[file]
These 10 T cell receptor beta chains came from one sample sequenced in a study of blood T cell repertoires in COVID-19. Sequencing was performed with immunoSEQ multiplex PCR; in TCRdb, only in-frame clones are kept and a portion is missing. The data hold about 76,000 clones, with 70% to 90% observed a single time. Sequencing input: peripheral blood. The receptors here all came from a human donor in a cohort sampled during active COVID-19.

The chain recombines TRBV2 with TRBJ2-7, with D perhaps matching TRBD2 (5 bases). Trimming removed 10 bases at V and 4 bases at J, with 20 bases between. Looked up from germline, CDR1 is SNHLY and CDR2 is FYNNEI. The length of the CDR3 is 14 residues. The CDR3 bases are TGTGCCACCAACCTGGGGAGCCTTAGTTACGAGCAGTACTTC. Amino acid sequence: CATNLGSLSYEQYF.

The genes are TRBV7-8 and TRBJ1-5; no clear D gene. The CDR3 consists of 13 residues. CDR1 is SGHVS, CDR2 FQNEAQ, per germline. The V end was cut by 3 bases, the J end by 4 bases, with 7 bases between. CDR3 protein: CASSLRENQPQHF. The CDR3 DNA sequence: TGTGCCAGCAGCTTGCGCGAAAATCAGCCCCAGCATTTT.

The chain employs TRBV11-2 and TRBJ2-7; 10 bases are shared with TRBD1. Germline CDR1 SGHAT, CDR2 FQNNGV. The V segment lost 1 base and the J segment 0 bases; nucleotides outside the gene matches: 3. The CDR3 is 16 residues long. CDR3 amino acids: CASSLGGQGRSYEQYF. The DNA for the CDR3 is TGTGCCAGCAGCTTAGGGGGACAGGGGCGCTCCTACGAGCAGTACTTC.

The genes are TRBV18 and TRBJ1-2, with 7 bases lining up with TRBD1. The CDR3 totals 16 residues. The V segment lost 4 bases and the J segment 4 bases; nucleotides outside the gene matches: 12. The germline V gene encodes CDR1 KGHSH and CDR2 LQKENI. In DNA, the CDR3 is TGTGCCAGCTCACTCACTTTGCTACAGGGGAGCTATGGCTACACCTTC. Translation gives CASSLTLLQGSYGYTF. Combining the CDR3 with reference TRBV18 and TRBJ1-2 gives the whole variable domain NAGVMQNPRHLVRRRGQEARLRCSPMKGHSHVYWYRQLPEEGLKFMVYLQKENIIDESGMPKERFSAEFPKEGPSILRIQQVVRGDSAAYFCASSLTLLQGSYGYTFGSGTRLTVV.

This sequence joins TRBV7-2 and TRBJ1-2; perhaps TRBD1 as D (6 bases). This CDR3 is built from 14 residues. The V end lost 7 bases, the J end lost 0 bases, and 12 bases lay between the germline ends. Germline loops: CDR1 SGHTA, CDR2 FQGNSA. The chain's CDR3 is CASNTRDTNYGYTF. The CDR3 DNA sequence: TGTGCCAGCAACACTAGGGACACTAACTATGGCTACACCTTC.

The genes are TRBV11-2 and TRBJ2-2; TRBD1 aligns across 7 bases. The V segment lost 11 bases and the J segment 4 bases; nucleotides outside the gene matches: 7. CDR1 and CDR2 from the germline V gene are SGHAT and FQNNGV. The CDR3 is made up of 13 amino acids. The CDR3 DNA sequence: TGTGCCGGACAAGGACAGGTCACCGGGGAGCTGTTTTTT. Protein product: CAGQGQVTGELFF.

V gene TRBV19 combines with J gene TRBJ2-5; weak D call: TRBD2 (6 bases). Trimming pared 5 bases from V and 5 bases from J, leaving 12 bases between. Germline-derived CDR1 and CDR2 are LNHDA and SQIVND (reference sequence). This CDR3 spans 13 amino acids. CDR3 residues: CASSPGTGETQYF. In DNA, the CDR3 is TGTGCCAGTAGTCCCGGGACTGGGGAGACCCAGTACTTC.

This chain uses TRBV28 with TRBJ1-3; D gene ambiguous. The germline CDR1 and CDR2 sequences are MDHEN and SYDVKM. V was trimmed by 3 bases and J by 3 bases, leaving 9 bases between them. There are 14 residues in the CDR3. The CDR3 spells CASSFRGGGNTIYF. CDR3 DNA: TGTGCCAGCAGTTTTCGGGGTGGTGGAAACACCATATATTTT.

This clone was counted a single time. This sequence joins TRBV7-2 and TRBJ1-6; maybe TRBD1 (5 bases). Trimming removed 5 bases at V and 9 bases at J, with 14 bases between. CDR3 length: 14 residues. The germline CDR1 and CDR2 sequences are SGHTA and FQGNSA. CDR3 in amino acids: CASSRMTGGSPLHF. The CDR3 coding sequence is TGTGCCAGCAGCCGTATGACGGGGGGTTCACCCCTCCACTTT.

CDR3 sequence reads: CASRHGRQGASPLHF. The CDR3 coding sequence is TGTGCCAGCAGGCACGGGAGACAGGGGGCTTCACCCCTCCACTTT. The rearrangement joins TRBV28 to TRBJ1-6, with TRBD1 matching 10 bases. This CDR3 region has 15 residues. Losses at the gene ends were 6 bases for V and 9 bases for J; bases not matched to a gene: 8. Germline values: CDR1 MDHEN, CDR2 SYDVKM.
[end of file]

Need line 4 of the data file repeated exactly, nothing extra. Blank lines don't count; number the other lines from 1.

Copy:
The chain employs TRBV11-2 and TRBJ2-7; 10 bases are shared with TRBD1. Germline CDR1 SGHAT, CDR2 FQNNGV. The V segment lost 1 base and the J segment 0 bases; nucleotides outside the gene matches: 3. The CDR3 is 16 residues long. CDR3 amino acids: CASSLGGQGRSYEQYF. The DNA for the CDR3 is TGTGCCAGCAGCTTAGGGGGACAGGGGCGCTCCTACGAGCAGTACTTC.